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The Hubble law states that the recessional velocity of a galaxy is proportional to its distance from us.
It takes redshift and angular sizes (for distance) of the galaxy to determine velocity, and thus rate of expantion.
But I guess the factor of direction in which the galaxy is moving may substantially affect the 'expantion rate' calculations. i.e. If the galaxy A is moving in same direction as ours, will have less relative speed and the galaxy B moving in opposite direction will have more relative speed. The actual local speed may be the same.
I wonder whether this fact can be considered when we determine the expansion rate?

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The Hubble Constant was developed by looking at dozens, then hundreds, and finally hundreds of thousands of galaxies. One galaxy can't confirm, refute or even support the theory of the expansion of the universe. –  Marc Feb 6 at 21:36
Yes. That's the point. The Hubble constant is 'constant'. Ideally, H0 should 'vary' depending upon direction of the group of galaxies to minimize the margin of error due to relative speeds. (?) –  Vivek Feb 6 at 23:03
I think Brownian motion is a good comparison. We can expect a variation around the mean, but the mean clearly increases as temperature rises (a gas) or we are looking further away (Hubble) –  adrianmcmenamin Feb 6 at 23:34
In Brownian motion the temperature applies to all the particles and hence the mean would increase. But with the 'direction', it is not the case, it will not apply to all galaxies. Hence mean H0 would be misleading. –  Vivek Feb 7 at 0:34
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Yes, it can. For instance the Andromeda Galaxy is moving towards us, due to local gravitational attraction but that does not affect the validity of the theory of the expansion of spacetime because one result based on local factors is perfectly compatible with a cosmological theory which, by definition, includes every galaxy.

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Thats true. But I asked about 'distant' galaxies, moving 'away' from each other in opposite direction. –  Vivek Feb 6 at 22:58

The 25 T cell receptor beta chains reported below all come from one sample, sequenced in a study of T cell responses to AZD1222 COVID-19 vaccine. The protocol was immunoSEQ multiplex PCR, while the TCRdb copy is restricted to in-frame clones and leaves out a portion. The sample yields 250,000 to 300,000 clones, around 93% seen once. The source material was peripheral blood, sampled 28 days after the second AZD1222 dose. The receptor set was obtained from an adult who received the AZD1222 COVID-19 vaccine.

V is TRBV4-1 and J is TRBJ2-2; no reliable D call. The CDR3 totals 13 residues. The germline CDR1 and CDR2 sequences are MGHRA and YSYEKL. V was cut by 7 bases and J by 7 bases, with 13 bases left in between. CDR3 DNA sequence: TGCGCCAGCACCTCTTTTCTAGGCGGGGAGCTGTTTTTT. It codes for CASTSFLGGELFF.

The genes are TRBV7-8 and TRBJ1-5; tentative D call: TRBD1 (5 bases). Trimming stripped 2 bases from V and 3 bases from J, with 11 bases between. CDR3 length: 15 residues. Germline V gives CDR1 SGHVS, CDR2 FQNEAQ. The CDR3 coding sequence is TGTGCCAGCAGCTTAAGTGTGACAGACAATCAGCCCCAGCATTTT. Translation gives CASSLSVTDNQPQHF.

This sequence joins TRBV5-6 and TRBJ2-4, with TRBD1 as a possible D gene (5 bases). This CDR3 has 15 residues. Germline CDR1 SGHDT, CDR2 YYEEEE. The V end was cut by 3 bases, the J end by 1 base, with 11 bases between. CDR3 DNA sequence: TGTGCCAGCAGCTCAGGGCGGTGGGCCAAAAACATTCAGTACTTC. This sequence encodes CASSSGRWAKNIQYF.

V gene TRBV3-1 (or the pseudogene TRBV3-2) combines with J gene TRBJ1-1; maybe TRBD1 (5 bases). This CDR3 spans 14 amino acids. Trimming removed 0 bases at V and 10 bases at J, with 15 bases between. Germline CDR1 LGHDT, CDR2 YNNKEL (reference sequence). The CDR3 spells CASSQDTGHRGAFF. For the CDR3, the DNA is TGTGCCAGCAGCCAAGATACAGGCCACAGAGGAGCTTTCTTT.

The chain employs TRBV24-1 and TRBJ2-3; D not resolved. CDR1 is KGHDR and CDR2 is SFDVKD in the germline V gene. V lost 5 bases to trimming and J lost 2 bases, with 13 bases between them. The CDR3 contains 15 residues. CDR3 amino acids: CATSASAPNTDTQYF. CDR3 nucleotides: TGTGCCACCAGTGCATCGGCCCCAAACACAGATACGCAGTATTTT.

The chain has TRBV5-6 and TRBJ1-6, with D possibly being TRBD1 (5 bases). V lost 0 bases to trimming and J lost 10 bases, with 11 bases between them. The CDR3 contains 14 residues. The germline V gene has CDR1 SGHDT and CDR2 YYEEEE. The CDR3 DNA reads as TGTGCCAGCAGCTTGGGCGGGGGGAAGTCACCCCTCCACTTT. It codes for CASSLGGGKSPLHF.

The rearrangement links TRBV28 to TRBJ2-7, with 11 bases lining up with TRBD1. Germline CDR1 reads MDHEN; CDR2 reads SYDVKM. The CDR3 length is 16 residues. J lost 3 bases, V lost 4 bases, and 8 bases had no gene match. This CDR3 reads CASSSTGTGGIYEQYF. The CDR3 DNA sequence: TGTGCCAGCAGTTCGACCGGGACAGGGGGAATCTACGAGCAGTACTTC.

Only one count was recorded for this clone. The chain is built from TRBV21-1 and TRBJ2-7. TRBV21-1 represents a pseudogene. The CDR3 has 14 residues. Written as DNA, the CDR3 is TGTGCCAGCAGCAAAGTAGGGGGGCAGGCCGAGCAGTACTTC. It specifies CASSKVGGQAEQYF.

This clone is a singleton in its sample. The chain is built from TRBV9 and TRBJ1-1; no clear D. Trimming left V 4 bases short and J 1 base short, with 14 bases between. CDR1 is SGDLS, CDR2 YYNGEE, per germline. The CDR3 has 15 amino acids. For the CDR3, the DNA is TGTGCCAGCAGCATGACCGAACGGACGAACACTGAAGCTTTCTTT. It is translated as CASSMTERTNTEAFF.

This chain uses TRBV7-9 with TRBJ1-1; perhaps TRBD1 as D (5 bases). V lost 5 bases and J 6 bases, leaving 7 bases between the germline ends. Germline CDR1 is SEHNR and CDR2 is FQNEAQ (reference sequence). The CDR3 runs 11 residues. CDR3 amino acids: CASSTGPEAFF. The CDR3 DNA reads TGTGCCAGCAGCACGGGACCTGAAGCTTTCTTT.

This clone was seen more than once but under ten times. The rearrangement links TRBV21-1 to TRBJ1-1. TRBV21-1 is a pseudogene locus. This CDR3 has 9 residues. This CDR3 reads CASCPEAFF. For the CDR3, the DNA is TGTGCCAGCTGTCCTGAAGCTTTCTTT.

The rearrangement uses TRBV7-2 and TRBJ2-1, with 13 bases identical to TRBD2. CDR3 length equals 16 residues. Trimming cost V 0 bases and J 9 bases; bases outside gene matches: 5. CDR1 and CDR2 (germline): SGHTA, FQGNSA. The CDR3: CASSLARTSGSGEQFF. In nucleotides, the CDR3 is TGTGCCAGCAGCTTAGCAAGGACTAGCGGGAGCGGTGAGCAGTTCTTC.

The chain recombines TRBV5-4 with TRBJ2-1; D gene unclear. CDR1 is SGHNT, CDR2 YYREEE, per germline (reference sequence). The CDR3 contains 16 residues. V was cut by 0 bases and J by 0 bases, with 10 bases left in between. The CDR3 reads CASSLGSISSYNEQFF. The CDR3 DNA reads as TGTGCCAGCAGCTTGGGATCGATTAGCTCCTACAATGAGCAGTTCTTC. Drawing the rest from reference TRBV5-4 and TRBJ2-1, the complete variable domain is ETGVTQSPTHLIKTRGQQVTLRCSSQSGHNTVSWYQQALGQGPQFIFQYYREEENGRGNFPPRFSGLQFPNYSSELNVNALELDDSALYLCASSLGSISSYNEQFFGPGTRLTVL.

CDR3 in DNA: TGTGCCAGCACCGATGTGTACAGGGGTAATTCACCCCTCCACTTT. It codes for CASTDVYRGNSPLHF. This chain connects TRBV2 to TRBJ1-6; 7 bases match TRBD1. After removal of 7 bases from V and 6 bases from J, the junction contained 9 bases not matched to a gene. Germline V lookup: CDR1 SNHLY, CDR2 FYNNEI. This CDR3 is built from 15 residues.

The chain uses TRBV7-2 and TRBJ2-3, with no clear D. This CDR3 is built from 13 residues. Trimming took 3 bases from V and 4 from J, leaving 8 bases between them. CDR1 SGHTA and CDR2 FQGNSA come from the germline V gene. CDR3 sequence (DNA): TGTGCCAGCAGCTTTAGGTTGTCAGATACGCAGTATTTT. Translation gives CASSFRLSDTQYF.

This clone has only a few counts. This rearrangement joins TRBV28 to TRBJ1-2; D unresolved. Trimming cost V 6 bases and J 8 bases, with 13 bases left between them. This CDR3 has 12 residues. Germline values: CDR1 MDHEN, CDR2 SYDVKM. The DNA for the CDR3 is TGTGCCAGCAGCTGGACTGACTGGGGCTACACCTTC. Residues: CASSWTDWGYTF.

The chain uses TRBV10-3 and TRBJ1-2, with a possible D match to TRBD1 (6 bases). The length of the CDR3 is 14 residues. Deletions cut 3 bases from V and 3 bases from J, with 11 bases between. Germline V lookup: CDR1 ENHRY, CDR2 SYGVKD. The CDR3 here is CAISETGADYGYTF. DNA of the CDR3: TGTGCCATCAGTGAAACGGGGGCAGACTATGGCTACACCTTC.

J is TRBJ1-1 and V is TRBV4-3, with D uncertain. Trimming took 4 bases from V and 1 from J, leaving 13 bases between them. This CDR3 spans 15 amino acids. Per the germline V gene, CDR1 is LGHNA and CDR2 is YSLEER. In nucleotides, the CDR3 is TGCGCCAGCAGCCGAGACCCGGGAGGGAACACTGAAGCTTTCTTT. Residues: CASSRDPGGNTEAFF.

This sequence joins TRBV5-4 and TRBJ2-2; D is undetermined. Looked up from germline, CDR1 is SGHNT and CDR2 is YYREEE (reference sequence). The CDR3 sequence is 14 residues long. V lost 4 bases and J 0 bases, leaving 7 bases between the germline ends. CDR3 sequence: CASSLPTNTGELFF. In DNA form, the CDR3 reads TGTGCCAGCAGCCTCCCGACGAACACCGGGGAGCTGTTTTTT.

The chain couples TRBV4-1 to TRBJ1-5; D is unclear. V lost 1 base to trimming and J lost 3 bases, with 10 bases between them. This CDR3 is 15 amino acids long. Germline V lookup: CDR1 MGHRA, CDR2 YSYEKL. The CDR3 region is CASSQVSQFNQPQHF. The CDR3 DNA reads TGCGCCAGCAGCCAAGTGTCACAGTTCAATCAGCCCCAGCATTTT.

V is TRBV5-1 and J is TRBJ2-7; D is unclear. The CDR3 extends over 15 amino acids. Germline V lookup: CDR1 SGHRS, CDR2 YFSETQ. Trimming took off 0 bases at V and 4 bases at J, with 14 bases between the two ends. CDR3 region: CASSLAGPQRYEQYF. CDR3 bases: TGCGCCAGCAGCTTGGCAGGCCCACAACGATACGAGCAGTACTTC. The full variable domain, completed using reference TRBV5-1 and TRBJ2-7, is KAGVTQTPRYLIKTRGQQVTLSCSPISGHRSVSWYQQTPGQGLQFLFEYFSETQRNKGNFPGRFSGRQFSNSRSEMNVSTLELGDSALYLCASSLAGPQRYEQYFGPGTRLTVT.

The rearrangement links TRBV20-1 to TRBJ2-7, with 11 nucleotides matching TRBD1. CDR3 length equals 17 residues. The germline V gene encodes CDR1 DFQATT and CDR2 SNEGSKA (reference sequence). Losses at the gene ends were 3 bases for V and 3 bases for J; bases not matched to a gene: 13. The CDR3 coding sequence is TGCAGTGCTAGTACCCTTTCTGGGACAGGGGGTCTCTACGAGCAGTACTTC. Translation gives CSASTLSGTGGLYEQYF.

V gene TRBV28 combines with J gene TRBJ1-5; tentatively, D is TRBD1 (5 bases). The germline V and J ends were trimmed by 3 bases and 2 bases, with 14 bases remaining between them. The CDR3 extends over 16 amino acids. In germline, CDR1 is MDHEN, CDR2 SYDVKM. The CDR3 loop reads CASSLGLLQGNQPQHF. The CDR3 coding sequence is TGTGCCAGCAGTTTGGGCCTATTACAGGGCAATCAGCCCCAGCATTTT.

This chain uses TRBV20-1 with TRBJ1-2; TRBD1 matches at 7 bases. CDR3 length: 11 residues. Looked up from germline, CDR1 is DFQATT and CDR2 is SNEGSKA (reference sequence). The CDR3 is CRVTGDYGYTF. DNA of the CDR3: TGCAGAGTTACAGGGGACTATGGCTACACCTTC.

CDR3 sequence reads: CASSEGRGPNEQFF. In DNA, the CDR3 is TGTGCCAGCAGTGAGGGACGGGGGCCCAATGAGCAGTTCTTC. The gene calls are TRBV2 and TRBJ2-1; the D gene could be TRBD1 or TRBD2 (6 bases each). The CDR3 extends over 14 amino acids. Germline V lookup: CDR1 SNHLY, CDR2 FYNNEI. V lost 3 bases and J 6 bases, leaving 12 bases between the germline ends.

why would you assume the physical laws of the universe are different there than here? The point is that local effects do not affect the validity of the theory and can be accounted for as 'statistical' variations. The further away the galaxies are then the greater the metrical effect in any case, so that will dwarf the local velocities. –  adrianmcmenamin Feb 6 at 23:32
Again, its not about local velocity (not about peculiar velocity). Its about relative velocity w.r.t. our galaxy. As our galaxy is also speeding, GR should be considered. That's my point. –  Vivek Feb 7 at 0:26
The expansion is of the spacetime metric - that effects all parts of the universe - no galaxy is moving towards us as a result of this expansion, so the only other changes are precisely local changes.Think of a surface of a balloon - as you blow it up all points move away from each other. Perhaps you could clarify your thinking/question if this does not answer it? –  adrianmcmenamin Feb 7 at 7:58
Back to the balloon example, I understand that all the galaxies are moving away from us. But 'on the surface' of the balloon, the galaxy adjacent or infront of us on the next layer of balloon is moving relatively slowly compared to galaxy exactly behind (on the other side of the balloon) which is moving in 'opposite direction' (discount the peculiar/local velocity). Even when the balloon is inflating equally in all directions, relative velocity of adjacent galaxy and the galaxy on the other side of balloon w.r.t. us is different. So, is this fact cosidered when we estimate expansion rate? –  Vivek Feb 7 at 18:30
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For galaxies it's difficult to determine their proper motions, but possible with the Very Long Baseline Array for nearby galaxies.

For more distant galaxies (more than several megaparsecs), relevant for the determination of the Hubble constant, no direct measurements are available.

An overall parallel motion relative to the majority of distant galaxies would be detected via redshift as radial motion when looking in any direction other than perpendicular to the motion.

A proper motion of the majority of distant galaxies circling us as observer without or with the same radial velocity would lead over time to at least one compactification and one thinning, according to the hairy ball theorem ("Any smooth vector field on a sphere has a singular point.") This would be possible to be observed.

Large-scale isotropy and homogeneity is in parts conjectural, but e.g. supported by the cosmic microwave background, although not quite undisputed.

More about the cosmological principle.

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